It’s feature-packed, and with good features too. P2P, a strong firewall, great privacy options, the secure link generator, and other things I’ll mention form comprehensive package that works lightly with your device and browser, and a lot of the features are available for free.

Overall, Windscribe offers plenty of pros: honest service, a decent bandwidth allowance, a streamlined interface, and a lot of features with decent performance—something that makes it good for the money.

Windscribe VPN’s Pricing

Windscribe’s pricing structure is very simple, and affordable whether you’re going for the free version or the paid version. You can view their pricing page here.

The first tier is “Limited,” which is free. However, you can only use it for one device, and only for 8 locations. The bandwidth is 10GB a month, there are no OpenVPN configurations, and firewall, P2P, and adblock services are provided.

The second tier is “Unlimited,” and can be purchased on either a monthly or yearly basis. The monthly version costs $9 a month, whereas the yearly version costs $90 total, which breaks down to $7.50 a month.

The Unlimited tier allows for unlimited devices as opposed to one, and instead of a 10GB monthly allowance or 8 locations, you get unlimited bandwidth and 46 locations. Plus, you get OpenVPN Configs, as well as the firewall, P2P and adblock services you’d get for free.

I appreciate Windscribe’s pricing—they don’t complicate things too much. You won’t really need to spend time researching the “right deal,” you just need to think about what you want.

And if you really need to take that extra step, you’re still getting a lot for a decent price.

Windscribe VPN’s Features and Options

Okay, let’s talk about the features and the options you get when you make an account.

Right off the bat, Windscribe has a lot of different versions for different platforms. You can download it for your computer—PC, Mac, or Linux—and your browser, for Chrome, Firefox, and Opera (sorry IE and Safari!).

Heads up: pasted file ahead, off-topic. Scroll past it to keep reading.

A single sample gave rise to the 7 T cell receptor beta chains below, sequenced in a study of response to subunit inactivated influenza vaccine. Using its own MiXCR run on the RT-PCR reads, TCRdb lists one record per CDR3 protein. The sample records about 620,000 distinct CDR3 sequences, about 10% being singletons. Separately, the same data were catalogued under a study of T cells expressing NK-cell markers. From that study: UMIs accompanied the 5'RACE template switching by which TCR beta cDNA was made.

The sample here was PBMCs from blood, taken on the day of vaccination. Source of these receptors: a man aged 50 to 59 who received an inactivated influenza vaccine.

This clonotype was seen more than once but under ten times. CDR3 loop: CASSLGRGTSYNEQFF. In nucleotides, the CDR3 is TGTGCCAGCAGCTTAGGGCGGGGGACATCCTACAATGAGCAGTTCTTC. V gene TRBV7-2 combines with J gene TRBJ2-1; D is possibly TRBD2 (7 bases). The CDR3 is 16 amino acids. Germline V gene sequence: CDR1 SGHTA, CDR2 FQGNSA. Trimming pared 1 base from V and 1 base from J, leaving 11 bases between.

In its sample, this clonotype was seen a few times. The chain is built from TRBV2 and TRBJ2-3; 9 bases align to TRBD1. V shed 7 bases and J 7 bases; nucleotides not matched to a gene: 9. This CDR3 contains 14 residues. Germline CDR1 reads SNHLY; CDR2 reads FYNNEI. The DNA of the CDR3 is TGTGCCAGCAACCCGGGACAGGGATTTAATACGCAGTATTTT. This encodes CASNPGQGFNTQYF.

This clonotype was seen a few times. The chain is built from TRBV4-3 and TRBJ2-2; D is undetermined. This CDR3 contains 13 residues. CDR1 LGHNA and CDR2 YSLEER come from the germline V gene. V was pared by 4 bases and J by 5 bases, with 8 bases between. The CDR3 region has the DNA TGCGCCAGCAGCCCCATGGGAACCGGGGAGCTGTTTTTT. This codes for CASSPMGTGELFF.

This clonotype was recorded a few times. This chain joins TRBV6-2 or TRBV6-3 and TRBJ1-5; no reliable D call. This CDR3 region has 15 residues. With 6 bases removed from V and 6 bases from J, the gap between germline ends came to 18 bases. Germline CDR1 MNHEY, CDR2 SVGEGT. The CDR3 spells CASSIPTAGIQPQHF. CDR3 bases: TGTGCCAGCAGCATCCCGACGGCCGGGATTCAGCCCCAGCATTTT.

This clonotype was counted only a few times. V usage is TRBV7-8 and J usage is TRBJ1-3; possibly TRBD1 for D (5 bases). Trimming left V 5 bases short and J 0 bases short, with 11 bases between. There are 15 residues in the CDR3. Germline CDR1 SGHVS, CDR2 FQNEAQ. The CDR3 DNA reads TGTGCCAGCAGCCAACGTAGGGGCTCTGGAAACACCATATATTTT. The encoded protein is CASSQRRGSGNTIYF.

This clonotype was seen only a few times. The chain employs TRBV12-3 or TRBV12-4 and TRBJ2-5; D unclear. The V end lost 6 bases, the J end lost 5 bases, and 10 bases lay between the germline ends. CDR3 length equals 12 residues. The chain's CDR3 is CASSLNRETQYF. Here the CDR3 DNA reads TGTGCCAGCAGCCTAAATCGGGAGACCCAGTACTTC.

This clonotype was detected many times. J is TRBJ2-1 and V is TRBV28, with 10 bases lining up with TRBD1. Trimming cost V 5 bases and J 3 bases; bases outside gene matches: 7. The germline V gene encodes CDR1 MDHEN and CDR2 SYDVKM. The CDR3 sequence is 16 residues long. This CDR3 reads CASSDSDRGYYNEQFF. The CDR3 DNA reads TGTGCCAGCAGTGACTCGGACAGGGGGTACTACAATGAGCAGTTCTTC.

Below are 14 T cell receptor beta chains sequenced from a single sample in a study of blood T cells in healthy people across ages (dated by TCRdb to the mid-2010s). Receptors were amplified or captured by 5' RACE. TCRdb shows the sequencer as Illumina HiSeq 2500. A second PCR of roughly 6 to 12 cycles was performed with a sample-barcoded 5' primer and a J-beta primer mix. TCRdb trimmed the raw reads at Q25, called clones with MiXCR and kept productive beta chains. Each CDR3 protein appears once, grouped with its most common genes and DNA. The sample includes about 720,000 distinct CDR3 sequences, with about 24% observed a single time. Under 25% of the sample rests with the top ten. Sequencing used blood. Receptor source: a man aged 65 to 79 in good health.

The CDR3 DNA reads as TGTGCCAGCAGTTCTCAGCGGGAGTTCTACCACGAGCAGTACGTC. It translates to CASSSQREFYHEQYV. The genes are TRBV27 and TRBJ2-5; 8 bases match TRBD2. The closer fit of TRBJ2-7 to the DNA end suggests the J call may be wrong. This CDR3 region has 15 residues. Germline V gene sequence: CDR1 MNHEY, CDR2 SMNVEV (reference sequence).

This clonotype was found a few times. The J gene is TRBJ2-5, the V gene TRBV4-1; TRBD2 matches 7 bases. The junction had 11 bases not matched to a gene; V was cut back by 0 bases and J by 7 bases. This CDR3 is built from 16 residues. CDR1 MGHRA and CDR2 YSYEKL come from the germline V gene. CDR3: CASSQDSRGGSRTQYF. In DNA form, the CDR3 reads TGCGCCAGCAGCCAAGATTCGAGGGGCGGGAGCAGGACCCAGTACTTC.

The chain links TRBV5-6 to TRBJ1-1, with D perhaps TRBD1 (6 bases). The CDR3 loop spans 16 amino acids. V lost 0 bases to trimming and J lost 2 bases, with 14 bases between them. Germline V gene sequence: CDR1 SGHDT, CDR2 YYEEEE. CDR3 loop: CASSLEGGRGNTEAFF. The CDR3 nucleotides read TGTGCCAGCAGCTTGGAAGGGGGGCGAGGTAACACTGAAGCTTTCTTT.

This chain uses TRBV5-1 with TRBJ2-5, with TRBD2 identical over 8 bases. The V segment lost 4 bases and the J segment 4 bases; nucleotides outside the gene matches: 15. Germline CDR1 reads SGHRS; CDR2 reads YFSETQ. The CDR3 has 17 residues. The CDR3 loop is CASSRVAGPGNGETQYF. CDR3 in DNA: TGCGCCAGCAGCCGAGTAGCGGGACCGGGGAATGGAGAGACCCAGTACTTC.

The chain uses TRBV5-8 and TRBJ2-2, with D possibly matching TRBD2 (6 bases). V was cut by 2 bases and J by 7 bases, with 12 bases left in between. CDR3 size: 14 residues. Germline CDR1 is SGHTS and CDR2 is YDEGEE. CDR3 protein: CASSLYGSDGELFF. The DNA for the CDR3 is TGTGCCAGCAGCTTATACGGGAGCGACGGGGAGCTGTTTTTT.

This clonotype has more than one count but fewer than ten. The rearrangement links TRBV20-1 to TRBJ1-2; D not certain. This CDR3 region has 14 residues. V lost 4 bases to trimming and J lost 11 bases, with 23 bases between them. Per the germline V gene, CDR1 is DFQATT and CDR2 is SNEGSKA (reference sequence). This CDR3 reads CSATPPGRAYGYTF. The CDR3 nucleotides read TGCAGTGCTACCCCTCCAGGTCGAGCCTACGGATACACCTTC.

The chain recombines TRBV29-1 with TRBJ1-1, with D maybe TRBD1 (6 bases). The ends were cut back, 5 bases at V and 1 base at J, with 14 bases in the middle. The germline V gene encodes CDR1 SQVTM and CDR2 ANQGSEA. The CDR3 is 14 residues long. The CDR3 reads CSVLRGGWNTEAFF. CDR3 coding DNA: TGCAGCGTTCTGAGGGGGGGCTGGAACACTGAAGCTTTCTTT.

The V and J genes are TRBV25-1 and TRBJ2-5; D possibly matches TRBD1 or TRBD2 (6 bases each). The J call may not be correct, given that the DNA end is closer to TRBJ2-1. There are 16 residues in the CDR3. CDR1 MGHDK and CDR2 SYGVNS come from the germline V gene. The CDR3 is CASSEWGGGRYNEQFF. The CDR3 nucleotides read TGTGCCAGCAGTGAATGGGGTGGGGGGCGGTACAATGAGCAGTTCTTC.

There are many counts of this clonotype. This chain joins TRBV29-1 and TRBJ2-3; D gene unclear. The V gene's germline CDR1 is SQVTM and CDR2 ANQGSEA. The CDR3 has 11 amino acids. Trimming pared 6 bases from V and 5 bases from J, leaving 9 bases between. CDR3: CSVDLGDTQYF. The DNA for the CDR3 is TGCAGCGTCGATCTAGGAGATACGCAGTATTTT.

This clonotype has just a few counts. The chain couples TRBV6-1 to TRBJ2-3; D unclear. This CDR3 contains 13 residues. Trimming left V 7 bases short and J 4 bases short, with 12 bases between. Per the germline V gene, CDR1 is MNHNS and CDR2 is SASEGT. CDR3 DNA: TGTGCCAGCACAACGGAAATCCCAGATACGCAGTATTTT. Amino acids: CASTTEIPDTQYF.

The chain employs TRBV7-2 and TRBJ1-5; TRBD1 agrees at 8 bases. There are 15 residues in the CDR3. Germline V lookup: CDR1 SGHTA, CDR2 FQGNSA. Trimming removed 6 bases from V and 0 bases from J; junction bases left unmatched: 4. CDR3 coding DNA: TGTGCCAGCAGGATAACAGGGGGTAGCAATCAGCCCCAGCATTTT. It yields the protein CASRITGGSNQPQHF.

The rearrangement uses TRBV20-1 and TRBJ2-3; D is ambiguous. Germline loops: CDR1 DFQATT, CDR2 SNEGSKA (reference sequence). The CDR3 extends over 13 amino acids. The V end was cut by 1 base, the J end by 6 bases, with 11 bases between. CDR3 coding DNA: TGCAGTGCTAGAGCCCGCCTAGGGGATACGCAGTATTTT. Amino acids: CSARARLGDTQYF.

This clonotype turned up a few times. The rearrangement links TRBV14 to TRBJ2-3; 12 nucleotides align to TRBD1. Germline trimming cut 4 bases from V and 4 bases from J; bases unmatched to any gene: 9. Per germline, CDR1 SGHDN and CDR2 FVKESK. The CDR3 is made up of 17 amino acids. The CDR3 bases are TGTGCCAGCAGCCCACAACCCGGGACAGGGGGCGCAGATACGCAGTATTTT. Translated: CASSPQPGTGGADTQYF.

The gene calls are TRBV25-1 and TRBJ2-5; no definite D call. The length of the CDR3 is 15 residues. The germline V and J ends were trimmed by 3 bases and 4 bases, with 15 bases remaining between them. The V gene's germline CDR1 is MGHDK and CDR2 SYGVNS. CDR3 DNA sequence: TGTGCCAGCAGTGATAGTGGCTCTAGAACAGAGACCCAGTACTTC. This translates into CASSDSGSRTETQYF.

You can of course download it for your phone as well, assuming you have an iPhone or android, for your router, and they have three config generator options.

 

 

I suppose there could be more options, but realistically, it’s nice to see that Windscribe covers all your bases.

You can use the browser extensions and the desktop applications alone, but you’d probably be best off just using both together (and as Windscribe will tell you, you might as well, since it doesn’t cost extra).

I thought Windscribe’s secure link generator (also known as Secure.link generator) was pretty nifty. It’s a neat service that basically allows you to enter in a link and make a report card for the site as well as a “secure” shortened URL for you to use.

P2P is included, as mentioned, for even the free version, and you get adblock too—something that isn’t strictly necessary for a VPN service, but which is an attractive asset nonetheless.

There’s a nifty thing called cruise control for the browser extension that is unique to Windscribe. It essentially connects you to the best server that is closest to you. You can toggle it on or off and select a different location from a drop down menu within the extension.

Adding to this feature is something for the desktop software called Double Hop, which, when used with the browser extension, lets you connect to a second location to further hide your traffic—though this will of course slow things down a bit.